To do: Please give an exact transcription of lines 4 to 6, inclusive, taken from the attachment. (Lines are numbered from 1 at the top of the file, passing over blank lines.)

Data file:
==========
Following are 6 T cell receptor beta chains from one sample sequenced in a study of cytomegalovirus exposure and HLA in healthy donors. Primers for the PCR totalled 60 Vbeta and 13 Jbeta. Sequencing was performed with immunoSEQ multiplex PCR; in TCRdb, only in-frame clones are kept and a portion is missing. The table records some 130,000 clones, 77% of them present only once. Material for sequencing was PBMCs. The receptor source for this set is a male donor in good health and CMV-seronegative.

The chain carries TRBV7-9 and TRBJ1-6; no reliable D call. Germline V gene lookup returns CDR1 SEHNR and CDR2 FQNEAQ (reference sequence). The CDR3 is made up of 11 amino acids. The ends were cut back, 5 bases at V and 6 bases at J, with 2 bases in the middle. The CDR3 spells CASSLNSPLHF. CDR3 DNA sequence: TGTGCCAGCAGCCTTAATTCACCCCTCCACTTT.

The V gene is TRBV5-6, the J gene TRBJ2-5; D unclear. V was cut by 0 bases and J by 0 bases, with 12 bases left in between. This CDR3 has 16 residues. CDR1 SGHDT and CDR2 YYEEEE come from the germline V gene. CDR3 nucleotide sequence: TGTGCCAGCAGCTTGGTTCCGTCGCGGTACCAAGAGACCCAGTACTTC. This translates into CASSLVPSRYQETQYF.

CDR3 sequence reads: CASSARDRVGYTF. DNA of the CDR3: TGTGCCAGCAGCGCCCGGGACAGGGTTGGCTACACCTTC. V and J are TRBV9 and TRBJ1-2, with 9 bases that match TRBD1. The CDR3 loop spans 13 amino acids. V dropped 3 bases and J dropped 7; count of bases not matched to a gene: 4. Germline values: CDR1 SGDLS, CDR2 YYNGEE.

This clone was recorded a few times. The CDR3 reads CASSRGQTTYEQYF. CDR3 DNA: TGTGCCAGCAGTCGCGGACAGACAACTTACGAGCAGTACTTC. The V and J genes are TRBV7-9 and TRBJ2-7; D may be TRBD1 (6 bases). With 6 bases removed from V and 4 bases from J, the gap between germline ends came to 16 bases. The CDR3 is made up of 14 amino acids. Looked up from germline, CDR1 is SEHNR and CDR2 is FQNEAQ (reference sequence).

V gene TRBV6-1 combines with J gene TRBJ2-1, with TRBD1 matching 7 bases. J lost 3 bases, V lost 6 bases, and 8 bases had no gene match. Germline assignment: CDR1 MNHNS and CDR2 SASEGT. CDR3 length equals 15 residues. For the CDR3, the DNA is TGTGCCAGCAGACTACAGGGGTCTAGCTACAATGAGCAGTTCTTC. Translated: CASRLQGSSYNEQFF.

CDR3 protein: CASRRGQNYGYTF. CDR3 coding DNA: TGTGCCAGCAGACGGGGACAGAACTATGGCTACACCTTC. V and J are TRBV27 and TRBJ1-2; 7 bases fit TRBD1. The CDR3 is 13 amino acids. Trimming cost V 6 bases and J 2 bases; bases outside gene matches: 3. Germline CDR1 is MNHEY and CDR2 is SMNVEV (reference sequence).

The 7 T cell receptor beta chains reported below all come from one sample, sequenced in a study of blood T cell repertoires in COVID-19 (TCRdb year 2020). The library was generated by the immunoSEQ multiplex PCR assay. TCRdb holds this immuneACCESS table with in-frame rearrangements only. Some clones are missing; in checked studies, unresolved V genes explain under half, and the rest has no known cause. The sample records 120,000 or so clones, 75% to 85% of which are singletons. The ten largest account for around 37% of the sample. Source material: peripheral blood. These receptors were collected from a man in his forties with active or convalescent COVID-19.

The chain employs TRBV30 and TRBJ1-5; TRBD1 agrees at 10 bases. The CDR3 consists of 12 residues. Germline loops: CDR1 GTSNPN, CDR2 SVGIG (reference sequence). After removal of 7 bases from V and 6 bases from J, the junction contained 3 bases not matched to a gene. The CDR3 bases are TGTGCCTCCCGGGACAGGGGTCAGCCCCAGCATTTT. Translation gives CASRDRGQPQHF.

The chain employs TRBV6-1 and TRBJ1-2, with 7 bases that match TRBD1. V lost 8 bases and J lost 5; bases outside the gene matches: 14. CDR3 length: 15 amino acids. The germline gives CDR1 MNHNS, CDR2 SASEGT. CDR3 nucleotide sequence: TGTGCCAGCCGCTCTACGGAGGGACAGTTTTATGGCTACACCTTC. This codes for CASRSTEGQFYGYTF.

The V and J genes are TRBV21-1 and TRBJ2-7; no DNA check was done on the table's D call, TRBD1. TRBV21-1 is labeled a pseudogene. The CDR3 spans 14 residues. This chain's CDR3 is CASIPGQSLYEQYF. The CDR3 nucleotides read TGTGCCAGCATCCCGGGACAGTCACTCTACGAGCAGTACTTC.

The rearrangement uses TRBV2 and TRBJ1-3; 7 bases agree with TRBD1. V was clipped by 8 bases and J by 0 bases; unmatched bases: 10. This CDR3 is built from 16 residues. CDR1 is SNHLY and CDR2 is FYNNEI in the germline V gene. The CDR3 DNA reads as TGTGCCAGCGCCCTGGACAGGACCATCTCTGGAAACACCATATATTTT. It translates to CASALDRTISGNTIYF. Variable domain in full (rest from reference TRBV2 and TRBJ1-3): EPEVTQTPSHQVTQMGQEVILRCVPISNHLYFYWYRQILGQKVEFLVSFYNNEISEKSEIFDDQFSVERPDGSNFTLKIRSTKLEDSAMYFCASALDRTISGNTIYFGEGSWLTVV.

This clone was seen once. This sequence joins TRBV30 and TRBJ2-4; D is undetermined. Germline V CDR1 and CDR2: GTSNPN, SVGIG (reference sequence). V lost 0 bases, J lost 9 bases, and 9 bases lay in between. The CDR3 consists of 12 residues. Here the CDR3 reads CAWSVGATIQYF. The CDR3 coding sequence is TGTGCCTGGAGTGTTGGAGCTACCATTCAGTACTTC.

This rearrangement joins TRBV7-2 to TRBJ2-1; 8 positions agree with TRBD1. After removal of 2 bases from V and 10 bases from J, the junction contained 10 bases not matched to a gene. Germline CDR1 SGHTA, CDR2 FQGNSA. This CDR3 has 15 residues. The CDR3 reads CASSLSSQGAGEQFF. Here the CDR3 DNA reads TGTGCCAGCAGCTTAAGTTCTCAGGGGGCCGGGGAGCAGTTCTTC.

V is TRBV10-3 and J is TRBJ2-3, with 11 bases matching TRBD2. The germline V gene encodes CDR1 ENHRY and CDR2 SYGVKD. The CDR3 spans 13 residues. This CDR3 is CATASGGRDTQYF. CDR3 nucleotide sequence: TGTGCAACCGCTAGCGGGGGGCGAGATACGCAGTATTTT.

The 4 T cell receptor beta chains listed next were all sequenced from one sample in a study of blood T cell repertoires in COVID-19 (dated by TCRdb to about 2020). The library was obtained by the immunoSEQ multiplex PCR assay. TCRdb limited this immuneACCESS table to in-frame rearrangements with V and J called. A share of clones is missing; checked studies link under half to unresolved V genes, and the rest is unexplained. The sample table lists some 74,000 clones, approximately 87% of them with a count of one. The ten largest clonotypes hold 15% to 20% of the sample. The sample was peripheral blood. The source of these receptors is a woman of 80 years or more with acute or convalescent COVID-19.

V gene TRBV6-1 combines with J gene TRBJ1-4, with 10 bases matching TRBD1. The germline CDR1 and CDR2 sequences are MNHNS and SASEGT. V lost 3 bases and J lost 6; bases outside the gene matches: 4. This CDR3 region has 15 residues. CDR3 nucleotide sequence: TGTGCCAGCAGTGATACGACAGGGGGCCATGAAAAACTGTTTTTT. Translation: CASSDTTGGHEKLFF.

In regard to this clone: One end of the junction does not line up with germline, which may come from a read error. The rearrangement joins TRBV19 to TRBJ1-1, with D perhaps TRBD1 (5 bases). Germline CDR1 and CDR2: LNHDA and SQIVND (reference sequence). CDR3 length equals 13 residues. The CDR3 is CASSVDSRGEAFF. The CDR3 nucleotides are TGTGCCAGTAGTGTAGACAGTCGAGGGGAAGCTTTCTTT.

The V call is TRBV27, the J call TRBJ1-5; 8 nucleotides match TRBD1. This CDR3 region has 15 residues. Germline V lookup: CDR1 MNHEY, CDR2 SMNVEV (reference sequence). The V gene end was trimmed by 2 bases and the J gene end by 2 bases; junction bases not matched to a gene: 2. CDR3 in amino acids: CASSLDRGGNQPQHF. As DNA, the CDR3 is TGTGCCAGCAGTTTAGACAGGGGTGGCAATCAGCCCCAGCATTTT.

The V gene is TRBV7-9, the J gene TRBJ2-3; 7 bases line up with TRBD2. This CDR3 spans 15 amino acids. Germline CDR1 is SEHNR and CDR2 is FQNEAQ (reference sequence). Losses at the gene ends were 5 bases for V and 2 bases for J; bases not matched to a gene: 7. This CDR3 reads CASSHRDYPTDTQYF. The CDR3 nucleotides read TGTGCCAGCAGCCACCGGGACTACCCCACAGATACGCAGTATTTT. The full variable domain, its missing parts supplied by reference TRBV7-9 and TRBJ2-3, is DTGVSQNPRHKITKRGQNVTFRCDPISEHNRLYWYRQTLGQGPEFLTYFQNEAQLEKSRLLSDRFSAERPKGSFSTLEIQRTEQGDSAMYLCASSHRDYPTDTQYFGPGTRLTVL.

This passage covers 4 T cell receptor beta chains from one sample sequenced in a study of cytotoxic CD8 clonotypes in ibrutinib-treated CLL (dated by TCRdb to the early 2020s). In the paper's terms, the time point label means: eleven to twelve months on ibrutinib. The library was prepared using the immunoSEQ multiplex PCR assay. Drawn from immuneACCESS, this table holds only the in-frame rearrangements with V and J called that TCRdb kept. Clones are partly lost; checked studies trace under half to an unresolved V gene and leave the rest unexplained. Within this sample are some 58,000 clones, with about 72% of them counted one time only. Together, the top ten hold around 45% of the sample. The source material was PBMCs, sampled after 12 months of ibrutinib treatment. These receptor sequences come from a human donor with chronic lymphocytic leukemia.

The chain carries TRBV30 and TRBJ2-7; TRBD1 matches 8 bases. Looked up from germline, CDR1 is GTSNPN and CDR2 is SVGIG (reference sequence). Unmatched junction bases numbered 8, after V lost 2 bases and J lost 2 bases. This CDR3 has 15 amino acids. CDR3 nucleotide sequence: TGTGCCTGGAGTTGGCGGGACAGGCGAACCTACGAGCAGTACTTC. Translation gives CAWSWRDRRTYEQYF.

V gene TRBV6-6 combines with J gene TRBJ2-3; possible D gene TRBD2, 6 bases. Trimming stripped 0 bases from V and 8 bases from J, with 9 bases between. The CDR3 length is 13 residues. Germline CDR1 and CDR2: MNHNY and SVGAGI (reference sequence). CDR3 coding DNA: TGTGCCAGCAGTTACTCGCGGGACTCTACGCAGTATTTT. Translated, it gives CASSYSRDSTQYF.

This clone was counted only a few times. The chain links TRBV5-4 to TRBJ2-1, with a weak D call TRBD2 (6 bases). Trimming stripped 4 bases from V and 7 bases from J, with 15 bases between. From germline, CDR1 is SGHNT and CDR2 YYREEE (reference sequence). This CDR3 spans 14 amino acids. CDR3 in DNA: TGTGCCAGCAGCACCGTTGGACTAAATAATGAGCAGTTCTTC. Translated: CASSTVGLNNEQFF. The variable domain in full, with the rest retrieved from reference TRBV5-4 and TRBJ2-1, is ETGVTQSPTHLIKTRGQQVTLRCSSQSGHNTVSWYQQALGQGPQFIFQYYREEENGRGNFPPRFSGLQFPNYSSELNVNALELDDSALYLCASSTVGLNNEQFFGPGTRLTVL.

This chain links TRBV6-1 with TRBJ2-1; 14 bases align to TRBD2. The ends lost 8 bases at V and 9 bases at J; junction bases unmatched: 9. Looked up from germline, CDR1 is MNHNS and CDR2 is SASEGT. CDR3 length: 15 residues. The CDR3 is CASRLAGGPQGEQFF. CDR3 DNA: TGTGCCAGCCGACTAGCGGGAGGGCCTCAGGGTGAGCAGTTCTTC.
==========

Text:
CDR3 sequence reads: CASSARDRVGYTF. DNA of the CDR3: TGTGCCAGCAGCGCCCGGGACAGGGTTGGCTACACCTTC. V and J are TRBV9 and TRBJ1-2, with 9 bases that match TRBD1. The CDR3 loop spans 13 amino acids. V dropped 3 bases and J dropped 7; count of bases not matched to a gene: 4. Germline values: CDR1 SGDLS, CDR2 YYNGEE.

This clone was recorded a few times. The CDR3 reads CASSRGQTTYEQYF. CDR3 DNA: TGTGCCAGCAGTCGCGGACAGACAACTTACGAGCAGTACTTC. The V and J genes are TRBV7-9 and TRBJ2-7; D may be TRBD1 (6 bases). With 6 bases removed from V and 4 bases from J, the gap between germline ends came to 16 bases. The CDR3 is made up of 14 amino acids. Looked up from germline, CDR1 is SEHNR and CDR2 is FQNEAQ (reference sequence).

V gene TRBV6-1 combines with J gene TRBJ2-1, with TRBD1 matching 7 bases. J lost 3 bases, V lost 6 bases, and 8 bases had no gene match. Germline assignment: CDR1 MNHNS and CDR2 SASEGT. CDR3 length equals 15 residues. For the CDR3, the DNA is TGTGCCAGCAGACTACAGGGGTCTAGCTACAATGAGCAGTTCTTC. Translated: CASRLQGSSYNEQFF.